Why I’m not worried about Oregon jobs (yet)

By Josh Lehner
Oregon Office of Economic Analysis Blog

Undoubtedly Oregon’s monthly employment reports have been less than stellar in the past handful of months. The unemployment rate has risen each month since April, although it’s back on track with it’s trend since the depths of the Great Recession. Conversely, job growth has been erratic to say the least. May saw no net job gains, June was weak and then the latest report for September showed recession-sized job losses. If accurate, these reports indicate a significant slowdown in Oregon’s labor market in recent months, if not worse.

However there is one big reason why our office is not concerned yet: wages. Specifically, withholdings out of Oregonian paychecks. We get daily and monthly reports from the Department of Revenue. As seen below it’s noisy data — it matters how many business days are in a month, or how many Fridays, etc — growth remains very strong today. Wages did stall somewhat in the second quarter but have resumed full-throttle growth since.


As discussed before, it is typical to see about one month of job losses each year during an economic expansion. Yet private sector losses of 6,600 in a single month — September preliminary estimates — are on par with those seen during the 2001 recession. We know the employment data is noisy and will be revised and benchmarked. New QCEW data was recently released and ahead of the coming forecast we will examine it in-depth at the industry level.

Our office expects growth to slow somewhat from its 3.5% pace seen earlier in the year, particularly in manufacturing with the global economic weakness and strong U.S. dollar. However every wage indicator we have, including that just updated QCEW data, shows continued strong growth, not a deteriorating labor market. Well, every wage indicator except for one.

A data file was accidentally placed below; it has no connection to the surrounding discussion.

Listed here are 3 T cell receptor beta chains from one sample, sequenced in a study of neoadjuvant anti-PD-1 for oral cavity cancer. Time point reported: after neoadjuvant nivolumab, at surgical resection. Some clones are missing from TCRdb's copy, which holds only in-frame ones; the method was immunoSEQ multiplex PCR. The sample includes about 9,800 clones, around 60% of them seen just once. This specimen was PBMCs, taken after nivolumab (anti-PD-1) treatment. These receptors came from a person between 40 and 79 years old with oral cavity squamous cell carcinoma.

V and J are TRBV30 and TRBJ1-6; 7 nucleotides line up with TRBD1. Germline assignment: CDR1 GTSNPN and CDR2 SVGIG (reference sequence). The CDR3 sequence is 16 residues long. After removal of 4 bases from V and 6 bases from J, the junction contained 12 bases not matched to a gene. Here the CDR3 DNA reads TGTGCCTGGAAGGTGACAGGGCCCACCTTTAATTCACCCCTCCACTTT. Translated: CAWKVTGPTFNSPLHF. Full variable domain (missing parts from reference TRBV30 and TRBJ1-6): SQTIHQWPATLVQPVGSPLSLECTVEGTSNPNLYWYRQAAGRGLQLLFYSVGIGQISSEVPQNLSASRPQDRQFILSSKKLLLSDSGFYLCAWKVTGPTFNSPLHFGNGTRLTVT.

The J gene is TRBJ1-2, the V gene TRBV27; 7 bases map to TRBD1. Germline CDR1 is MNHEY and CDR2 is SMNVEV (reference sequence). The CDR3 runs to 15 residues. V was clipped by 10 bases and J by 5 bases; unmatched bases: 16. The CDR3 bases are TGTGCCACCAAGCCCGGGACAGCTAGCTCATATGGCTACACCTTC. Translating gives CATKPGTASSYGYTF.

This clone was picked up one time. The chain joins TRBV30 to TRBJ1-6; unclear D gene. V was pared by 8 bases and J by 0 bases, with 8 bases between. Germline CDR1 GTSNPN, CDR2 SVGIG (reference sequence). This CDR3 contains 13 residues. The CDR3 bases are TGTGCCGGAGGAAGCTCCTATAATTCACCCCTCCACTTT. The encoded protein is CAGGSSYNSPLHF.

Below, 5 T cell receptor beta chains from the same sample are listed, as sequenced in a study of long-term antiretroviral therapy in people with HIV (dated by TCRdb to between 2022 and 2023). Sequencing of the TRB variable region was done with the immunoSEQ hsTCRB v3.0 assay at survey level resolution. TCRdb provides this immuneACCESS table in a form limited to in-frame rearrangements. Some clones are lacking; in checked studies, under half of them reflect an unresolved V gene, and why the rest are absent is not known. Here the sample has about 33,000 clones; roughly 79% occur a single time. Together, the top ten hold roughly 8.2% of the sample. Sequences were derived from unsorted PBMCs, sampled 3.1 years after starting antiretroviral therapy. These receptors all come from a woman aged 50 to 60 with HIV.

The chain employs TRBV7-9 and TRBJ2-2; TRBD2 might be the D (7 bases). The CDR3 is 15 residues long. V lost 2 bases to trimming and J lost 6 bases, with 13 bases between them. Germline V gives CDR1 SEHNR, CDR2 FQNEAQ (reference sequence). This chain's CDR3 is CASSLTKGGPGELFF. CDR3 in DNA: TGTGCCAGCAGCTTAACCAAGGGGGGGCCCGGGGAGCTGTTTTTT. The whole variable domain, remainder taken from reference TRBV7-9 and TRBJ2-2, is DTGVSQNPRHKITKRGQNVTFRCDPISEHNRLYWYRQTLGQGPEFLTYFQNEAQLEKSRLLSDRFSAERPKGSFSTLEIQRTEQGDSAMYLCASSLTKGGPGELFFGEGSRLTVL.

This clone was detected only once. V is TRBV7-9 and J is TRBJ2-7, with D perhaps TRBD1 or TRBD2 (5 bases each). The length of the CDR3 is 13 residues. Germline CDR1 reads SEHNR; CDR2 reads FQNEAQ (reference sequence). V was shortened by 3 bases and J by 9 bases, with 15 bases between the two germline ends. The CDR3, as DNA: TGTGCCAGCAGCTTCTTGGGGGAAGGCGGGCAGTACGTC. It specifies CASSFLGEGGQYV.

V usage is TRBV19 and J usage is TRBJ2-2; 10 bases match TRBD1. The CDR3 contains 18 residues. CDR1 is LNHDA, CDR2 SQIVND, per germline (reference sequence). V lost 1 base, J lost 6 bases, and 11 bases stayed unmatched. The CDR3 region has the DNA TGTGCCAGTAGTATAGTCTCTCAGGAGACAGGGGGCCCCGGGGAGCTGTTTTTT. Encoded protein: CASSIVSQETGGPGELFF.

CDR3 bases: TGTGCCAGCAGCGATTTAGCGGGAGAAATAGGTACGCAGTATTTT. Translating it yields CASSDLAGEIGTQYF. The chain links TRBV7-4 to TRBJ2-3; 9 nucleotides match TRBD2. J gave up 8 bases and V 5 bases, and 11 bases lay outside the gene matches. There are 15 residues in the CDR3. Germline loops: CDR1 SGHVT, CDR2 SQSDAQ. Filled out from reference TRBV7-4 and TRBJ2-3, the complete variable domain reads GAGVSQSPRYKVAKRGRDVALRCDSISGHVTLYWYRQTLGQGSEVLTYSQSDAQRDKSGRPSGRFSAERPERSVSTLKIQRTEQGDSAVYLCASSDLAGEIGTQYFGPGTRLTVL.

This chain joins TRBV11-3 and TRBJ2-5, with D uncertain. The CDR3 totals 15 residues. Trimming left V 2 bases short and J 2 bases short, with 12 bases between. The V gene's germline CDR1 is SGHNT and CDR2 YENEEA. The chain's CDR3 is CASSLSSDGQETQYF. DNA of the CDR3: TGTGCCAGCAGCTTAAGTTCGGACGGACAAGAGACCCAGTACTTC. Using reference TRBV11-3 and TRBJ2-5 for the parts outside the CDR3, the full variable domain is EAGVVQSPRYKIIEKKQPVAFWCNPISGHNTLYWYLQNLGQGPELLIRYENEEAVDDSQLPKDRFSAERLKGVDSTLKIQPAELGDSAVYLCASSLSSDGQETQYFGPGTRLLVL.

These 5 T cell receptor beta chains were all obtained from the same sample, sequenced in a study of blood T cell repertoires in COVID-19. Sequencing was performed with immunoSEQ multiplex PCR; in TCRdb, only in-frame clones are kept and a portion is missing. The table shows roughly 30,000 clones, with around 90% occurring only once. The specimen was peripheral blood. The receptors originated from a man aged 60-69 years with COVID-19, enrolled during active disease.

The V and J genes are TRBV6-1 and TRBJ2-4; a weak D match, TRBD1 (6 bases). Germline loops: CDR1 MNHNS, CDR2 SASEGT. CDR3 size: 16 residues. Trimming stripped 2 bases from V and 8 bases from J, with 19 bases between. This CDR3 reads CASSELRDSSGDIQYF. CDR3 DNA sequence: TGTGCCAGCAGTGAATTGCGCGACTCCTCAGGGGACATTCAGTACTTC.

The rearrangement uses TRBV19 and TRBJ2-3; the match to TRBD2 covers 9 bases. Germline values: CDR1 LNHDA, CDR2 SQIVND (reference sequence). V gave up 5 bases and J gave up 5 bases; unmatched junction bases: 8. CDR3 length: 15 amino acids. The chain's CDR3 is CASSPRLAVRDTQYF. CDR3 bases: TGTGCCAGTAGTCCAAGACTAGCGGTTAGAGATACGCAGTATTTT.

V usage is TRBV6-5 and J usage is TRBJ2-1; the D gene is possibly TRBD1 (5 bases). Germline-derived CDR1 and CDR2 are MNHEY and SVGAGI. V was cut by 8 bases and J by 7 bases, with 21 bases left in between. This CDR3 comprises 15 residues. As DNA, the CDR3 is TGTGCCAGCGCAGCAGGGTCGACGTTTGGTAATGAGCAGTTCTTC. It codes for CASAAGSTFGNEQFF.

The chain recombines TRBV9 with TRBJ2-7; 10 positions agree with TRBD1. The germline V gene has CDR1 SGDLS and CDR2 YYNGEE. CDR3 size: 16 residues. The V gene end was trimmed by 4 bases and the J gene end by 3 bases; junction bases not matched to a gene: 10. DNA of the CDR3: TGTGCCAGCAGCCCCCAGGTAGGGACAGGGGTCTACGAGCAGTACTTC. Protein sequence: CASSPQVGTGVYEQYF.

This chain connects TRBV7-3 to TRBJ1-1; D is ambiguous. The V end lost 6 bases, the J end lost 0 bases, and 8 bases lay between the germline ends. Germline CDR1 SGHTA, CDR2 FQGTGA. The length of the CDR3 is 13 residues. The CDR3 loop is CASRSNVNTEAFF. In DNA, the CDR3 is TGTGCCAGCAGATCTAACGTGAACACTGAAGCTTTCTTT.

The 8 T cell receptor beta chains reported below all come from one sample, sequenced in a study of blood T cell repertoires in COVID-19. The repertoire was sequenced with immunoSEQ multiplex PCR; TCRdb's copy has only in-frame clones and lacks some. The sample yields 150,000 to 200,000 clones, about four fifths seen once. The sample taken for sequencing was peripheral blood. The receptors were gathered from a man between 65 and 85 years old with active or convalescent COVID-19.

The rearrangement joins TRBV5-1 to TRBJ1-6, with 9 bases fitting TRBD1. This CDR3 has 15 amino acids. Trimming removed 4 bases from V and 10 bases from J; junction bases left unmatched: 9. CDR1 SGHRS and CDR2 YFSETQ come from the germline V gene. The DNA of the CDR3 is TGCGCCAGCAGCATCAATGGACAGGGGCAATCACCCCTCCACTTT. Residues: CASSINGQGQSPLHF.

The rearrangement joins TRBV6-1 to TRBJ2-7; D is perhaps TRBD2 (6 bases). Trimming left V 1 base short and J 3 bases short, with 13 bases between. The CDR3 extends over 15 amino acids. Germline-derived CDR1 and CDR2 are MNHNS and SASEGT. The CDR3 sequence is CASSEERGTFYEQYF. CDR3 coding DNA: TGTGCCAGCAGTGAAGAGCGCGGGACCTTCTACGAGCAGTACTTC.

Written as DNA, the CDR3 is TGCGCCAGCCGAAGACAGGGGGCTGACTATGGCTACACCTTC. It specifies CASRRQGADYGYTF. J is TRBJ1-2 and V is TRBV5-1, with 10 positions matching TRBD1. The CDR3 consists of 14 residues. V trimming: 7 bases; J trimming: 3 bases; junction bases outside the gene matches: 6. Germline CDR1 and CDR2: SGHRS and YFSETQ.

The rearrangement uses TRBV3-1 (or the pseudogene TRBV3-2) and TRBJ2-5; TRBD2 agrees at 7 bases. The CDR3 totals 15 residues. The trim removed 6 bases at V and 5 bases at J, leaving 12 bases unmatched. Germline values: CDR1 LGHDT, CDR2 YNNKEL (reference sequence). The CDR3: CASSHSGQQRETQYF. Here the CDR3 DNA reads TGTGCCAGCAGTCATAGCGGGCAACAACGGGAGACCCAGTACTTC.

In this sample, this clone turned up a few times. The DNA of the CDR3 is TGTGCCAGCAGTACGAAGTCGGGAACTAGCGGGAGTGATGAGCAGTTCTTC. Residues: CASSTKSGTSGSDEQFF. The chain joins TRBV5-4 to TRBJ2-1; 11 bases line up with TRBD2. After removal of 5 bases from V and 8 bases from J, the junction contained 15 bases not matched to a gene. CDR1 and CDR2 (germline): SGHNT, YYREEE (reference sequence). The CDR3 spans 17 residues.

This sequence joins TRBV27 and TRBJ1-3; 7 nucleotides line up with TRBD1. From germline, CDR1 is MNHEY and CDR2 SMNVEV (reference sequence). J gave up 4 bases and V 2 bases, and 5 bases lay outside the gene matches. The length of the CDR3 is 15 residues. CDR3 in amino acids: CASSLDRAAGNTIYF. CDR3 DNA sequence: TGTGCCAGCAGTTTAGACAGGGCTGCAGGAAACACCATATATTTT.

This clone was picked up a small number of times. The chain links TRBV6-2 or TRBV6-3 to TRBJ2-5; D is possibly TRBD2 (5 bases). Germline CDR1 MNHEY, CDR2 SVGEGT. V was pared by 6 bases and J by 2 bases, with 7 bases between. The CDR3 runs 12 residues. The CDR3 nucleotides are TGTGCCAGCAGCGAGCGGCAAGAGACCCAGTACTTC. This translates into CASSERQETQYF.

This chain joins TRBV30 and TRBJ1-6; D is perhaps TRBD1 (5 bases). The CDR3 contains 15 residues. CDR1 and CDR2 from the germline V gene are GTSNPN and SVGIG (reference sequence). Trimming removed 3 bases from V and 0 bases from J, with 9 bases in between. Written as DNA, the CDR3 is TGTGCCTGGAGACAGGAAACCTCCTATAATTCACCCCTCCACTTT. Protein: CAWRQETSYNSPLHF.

Average hourly earnings for all workers has barely budged at all since its inception just prior to the Great Recession. Average hourly earnings for production workers, which has been around forever, is growing at about the same pace as BEA average wages (or QCEW average wages) which are trailing the gains in withholding per job.

Oregon is seeing significantly stronger wage gains than the nation. Our average wage today is the highest its been — relative to the national average — in at least a generation, or since the mills closed in the 80s. Again, except the one new data series that had barely changed at all. We cannot discount that series entirely, but it’s preferable to see how economic data changes over a couple of business cycles so that we have at least some idea of how it responds to a changing economy.

For now, our office believes the Oregon economy remains on track, evidenced by the strong wage gains. Our office is more concerned by slowing withholding, if it comes to pass, than a few subpar movements in the jobs data, prior to their revision. Now, monitoring both are certainly important and we do, along with our advisors. Should wages weaken, and the subpar employment reports continue, then we will become worried. Our next forecast is set for release on December 2nd and the above will certainly be part of our advisory meetings in the coming weeks.

For the record, I used core PCE to deflate the wages from nominal to real.

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